The collapse of a private equity manager lacks the impact of a hedge fund failure: it’s like a “slow-motion train wreck,” says Chris Hunter, managing director of Cambridge Associates in London. Now that fundraising among private equity managers is down, leveraged finance scarce and the market for exits is weak, mega-buyout funds are busy keeping portfolio companies from grinding slowly to a halt. SIMON MUMME reports.

“It’s been at the top,” Hunter says, commenting on the type of managers finding it most difficult to move on from the financial crisis. The mega-buyout funds, each managing in excess of $4.5 billion, are in the most strife – particularly those that rapidly spent the capital raised in the booming years of 2006 and 2007. Many of the funds that put capital into highly leveraged investments are now in distress: there is little hope of a supportive exit into public markets or another private buyer, banks are policing debt agreements strictly, and fresh capital is hard to come by. Managers can get caught in a “negative feedback loop”, in which commitments can no longer be funded, Hunter says. “These sorts of things can cause the implosion of a private equity firm, which tends to be slower than a hedge fund event.”

Preqin, an alternative investments researcher, finds the aggregate performance of mega-buyout funds has endured a precipitous fall to become the worst performers among private equity managers. While their collective five-year internal rate of return (IRR), or the rate of growth their investments are expected to generate, is more than 20 per cent, over three years it becomes marginally negative and their oneyear performance nosedives to -30 per cent. But some big shops will have enough capital to survive until markets become less hostile. Hunter says one such manager spent all of its capital on 2006 vintage assets, primarily in consumer and retail businesses, which suffered heavily in the crisis. But the manager was able to raise a second fund in the first half of 2008, which it ultimately used to stabilise its earlier, troubled investments – good news for investors in the first fund, but not for the newcomers.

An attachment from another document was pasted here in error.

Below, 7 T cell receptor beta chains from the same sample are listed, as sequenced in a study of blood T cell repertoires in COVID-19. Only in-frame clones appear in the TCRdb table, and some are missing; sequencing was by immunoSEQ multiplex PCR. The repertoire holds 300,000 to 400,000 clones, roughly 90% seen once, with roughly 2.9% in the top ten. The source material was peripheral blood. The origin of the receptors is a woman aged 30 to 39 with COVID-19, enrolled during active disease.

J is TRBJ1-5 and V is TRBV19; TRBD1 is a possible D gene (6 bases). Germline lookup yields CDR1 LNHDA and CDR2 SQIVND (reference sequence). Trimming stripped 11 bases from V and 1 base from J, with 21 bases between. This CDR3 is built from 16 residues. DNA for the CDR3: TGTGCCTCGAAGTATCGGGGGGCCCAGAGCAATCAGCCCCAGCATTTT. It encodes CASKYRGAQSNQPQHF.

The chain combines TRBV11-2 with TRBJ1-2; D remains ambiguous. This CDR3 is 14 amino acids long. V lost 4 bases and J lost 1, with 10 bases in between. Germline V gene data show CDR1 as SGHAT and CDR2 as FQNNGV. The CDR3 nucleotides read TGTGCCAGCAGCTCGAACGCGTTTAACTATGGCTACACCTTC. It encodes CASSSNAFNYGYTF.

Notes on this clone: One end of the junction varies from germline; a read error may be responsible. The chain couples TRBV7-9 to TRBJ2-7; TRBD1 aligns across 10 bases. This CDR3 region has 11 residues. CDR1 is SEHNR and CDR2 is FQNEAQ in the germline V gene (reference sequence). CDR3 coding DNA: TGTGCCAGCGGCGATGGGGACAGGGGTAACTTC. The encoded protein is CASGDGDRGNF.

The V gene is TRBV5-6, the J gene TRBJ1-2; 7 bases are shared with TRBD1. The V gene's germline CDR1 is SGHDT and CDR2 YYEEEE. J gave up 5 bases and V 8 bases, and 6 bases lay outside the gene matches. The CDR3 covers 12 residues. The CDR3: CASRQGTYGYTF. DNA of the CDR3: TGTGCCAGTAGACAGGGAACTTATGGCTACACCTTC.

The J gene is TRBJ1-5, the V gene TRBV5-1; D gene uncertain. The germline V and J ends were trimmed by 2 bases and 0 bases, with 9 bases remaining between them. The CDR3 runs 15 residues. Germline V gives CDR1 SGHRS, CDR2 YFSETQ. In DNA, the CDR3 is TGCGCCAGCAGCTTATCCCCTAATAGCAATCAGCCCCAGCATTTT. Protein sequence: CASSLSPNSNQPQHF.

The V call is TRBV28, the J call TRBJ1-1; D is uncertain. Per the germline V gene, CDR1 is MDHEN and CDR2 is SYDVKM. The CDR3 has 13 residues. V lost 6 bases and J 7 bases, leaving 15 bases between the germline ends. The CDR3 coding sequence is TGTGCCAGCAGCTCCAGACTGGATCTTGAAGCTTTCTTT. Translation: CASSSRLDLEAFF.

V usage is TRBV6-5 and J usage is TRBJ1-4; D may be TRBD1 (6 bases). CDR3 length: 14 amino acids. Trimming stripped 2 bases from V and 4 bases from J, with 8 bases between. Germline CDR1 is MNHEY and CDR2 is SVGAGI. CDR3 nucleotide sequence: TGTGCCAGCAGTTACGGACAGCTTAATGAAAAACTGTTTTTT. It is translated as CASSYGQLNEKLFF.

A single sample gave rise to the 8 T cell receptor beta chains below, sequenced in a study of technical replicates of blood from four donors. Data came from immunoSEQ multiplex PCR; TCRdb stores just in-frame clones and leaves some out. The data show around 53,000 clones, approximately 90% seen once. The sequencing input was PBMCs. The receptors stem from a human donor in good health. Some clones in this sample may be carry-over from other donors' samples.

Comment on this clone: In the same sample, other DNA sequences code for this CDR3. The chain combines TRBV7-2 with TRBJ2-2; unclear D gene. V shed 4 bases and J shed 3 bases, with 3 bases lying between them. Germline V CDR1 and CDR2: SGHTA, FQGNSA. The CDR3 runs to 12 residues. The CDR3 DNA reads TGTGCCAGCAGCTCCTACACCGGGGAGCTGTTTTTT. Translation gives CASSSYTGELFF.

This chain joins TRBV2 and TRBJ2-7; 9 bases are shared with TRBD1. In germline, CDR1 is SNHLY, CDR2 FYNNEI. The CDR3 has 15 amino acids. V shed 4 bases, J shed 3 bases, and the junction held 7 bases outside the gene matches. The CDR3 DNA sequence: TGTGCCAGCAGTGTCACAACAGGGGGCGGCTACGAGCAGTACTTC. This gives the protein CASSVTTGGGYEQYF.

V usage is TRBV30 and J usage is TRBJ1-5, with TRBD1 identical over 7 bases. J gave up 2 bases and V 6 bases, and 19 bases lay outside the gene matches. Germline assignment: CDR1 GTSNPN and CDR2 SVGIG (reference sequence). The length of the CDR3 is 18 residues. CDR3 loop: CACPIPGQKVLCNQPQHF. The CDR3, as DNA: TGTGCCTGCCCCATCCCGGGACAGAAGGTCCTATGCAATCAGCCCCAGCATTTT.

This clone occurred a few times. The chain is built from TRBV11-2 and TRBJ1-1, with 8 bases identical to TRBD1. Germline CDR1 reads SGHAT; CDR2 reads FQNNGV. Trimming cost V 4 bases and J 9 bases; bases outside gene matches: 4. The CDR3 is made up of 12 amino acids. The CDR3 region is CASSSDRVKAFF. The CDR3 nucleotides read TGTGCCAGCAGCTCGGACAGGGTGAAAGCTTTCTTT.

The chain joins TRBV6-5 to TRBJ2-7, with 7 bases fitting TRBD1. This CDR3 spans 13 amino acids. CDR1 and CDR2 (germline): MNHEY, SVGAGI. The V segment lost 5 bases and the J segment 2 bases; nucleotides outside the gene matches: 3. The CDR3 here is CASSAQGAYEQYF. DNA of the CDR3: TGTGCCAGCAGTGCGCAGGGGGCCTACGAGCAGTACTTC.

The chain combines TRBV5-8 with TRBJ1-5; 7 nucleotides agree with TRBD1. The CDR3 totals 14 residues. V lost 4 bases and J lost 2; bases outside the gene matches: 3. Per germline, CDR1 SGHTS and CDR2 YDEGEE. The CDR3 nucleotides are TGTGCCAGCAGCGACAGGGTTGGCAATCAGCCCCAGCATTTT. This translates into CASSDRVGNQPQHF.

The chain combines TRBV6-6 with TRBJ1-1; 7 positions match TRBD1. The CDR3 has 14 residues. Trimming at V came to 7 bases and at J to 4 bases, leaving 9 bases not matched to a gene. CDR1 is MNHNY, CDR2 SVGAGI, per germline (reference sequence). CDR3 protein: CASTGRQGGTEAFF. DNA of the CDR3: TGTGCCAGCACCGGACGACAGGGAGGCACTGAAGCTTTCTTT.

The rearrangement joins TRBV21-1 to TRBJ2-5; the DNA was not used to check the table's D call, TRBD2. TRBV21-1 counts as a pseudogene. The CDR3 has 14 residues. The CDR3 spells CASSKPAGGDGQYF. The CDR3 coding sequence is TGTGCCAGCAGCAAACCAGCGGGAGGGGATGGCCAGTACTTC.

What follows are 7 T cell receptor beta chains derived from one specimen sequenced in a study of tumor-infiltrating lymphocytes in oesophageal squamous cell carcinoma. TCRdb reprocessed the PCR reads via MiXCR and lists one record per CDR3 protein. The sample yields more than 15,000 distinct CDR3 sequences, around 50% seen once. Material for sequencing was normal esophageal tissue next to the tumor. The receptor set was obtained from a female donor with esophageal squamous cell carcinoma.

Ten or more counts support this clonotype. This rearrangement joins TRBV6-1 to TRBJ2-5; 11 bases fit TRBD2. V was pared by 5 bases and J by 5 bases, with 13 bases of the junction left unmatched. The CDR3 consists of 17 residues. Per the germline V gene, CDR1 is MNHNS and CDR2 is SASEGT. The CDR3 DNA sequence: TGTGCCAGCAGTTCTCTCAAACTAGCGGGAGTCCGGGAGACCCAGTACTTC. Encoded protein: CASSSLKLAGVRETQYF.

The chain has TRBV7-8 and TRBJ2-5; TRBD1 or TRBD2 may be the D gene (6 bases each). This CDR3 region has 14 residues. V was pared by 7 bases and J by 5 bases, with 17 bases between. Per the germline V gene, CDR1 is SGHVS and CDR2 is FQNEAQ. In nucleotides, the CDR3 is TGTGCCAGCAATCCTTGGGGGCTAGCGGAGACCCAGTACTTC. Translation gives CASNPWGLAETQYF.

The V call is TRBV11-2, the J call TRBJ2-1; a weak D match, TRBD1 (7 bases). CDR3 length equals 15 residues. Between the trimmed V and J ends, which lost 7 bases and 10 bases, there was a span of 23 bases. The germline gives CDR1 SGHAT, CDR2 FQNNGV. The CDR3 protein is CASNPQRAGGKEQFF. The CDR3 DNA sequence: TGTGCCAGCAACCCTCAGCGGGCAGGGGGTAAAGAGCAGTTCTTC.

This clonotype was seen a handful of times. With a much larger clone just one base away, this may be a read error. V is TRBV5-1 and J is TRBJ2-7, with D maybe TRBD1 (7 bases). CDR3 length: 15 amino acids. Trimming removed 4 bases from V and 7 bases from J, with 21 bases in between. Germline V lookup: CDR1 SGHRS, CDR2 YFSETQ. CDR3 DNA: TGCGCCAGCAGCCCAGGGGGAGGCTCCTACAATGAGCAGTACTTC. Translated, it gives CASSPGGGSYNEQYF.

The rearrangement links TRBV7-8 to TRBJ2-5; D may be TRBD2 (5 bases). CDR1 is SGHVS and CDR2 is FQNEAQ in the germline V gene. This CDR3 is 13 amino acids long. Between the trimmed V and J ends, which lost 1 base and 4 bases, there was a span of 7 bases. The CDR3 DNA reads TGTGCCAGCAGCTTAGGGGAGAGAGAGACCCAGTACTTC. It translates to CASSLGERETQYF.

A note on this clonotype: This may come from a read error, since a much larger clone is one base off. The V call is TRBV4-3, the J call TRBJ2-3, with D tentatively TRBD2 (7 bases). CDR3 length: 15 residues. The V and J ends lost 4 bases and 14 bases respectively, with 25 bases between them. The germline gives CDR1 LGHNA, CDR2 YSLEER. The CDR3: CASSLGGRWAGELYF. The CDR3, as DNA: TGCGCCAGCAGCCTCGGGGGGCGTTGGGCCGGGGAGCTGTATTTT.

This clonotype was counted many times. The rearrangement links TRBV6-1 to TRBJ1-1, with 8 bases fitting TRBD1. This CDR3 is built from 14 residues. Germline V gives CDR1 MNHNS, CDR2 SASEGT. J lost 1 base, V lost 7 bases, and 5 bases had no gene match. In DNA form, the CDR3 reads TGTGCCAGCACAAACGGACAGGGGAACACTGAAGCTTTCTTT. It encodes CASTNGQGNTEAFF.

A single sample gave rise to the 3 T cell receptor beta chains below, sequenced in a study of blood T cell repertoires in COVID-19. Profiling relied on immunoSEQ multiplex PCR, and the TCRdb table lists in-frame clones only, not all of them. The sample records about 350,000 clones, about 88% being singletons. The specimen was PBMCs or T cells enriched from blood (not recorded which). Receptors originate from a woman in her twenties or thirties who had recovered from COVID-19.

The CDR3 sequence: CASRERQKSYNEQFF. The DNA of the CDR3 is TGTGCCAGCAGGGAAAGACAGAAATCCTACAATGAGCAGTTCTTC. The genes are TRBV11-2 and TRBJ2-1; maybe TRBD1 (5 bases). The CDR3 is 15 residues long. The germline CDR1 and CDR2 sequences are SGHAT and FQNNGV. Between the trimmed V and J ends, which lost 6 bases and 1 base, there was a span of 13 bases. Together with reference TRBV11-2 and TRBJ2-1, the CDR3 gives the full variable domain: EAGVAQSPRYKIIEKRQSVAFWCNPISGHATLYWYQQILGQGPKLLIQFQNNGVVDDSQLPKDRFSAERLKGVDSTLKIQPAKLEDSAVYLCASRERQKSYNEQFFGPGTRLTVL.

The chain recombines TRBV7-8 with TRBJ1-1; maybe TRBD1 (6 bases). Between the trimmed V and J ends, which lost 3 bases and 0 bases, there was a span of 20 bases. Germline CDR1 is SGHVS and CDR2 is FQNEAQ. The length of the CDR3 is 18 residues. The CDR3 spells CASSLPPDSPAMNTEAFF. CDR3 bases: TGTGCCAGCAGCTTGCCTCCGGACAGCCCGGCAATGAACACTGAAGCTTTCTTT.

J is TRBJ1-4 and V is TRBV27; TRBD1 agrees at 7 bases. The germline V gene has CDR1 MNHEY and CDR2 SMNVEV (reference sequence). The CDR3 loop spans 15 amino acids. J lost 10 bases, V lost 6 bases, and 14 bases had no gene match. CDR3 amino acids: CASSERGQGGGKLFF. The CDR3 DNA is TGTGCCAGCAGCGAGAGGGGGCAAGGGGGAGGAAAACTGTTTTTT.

“They did two to three years of cost-cutting in one quarter,” and changed the management of the company, because “the team you need in a rising market is different to what you need in a down market,” Hunter says. The manager then devoted one-fifth of its staff to find new investments, and the other four-fifths to keeping existing assets alive. “They stabilised the portfolio, and no companies failed. They lived to fight another day.” “Now we’re in another day. Private equity can be a slowmotion train wreck, and many of these problems are still playing themselves out. “If they get their money back, they’re saying that they’ll be fine, and that reasonable outcome will be defined as getting their money back with a small amount of profit or small loss.”

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